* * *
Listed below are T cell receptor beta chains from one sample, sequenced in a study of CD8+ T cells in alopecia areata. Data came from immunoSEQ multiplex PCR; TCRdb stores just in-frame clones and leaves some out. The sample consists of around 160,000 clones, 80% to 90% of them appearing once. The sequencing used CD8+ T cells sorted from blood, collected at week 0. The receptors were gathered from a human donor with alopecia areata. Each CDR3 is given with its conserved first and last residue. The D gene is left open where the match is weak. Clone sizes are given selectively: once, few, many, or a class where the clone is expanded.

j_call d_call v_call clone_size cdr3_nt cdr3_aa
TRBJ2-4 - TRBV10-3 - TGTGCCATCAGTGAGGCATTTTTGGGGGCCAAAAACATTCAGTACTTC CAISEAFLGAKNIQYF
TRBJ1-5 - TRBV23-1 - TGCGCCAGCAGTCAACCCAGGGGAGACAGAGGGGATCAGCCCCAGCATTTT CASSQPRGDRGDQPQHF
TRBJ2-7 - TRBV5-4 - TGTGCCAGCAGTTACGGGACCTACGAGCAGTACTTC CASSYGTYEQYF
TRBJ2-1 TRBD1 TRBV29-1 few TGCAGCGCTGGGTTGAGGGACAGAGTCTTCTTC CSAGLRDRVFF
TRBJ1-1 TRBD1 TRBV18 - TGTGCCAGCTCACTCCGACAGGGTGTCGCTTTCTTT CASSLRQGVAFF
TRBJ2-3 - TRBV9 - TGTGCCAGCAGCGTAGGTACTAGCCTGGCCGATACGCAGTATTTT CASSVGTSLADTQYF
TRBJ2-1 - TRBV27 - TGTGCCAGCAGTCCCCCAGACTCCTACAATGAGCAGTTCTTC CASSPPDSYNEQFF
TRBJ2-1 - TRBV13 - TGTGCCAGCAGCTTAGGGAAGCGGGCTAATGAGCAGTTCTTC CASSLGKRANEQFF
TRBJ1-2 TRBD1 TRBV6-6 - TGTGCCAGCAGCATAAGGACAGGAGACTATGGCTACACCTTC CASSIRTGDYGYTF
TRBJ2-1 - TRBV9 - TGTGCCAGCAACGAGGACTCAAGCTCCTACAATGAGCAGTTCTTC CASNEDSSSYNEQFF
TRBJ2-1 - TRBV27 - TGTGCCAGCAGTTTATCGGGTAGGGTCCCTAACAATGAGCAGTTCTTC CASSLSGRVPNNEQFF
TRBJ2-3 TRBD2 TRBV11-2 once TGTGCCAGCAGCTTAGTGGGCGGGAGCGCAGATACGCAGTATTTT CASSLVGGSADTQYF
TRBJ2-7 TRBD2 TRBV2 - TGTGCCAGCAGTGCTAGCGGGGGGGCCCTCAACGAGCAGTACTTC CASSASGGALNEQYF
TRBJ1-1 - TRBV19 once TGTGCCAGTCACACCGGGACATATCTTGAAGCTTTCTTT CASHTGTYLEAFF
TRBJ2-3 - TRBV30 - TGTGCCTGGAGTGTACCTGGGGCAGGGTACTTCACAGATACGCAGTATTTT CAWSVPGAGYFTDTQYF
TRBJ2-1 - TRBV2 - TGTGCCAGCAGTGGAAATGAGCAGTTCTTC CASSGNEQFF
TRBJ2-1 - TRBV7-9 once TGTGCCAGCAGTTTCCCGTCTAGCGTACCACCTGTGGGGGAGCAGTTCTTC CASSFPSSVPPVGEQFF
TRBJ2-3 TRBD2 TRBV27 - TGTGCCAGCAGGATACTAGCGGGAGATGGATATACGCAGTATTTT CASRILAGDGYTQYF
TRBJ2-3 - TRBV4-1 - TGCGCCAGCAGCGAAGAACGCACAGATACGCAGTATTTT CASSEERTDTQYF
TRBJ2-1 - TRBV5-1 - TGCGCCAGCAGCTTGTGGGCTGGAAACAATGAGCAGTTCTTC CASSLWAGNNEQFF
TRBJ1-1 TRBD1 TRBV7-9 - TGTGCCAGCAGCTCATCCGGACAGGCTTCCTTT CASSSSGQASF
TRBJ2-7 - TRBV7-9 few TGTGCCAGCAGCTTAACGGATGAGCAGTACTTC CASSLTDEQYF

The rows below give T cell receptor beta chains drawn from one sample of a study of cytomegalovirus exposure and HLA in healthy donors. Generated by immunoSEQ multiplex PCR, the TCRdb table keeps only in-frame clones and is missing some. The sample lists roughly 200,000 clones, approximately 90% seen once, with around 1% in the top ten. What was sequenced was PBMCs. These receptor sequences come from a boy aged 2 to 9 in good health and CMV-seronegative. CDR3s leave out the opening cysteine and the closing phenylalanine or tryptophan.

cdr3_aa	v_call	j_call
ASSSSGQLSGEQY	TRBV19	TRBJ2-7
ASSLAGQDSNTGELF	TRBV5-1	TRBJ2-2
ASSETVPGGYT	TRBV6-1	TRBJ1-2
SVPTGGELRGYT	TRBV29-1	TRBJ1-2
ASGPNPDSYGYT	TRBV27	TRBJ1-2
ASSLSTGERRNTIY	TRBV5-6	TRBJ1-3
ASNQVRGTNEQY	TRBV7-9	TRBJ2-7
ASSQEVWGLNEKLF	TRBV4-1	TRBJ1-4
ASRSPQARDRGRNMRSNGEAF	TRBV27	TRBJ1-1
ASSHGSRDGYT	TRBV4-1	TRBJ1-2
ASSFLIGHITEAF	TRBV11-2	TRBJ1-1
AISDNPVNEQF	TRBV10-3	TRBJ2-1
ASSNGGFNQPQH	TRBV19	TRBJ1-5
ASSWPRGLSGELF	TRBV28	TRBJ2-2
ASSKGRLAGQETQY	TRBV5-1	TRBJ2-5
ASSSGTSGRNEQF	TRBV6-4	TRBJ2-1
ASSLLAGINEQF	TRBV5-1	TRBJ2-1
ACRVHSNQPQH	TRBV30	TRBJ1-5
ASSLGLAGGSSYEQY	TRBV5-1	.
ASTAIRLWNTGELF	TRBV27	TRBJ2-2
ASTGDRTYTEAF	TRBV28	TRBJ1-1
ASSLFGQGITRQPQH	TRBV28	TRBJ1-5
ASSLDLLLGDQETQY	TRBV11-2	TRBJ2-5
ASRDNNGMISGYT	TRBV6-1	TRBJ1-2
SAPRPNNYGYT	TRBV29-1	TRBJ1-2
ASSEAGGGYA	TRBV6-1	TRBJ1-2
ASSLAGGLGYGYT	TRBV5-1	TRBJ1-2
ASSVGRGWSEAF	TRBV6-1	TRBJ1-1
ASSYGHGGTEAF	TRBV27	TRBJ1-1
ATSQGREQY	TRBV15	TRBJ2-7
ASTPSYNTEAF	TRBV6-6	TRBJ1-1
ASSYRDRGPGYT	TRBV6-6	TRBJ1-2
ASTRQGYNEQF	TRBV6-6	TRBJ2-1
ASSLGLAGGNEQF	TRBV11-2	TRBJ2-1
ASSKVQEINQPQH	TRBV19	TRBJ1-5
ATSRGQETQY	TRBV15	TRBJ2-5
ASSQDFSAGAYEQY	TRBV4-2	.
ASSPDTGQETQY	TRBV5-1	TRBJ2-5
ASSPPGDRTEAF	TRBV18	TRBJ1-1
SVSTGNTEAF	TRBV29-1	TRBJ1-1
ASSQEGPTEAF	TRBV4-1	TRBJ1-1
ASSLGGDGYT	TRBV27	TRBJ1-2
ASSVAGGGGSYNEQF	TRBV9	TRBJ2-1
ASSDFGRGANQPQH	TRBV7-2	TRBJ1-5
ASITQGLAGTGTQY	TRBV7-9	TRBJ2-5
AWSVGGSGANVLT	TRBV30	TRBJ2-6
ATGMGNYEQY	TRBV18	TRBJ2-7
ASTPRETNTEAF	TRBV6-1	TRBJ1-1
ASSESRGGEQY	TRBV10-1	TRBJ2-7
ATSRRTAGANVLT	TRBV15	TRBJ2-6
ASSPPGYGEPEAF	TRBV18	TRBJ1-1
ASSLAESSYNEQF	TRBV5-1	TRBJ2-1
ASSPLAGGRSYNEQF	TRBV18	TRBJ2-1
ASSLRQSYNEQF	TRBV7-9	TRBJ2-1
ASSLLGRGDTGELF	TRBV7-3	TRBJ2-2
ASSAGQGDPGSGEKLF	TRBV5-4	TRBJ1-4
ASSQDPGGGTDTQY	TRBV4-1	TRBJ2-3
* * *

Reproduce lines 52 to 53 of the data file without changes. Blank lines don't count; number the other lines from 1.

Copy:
ASSEAGGGYA	TRBV6-1	TRBJ1-2
ASSLAGGLGYGYT	TRBV5-1	TRBJ1-2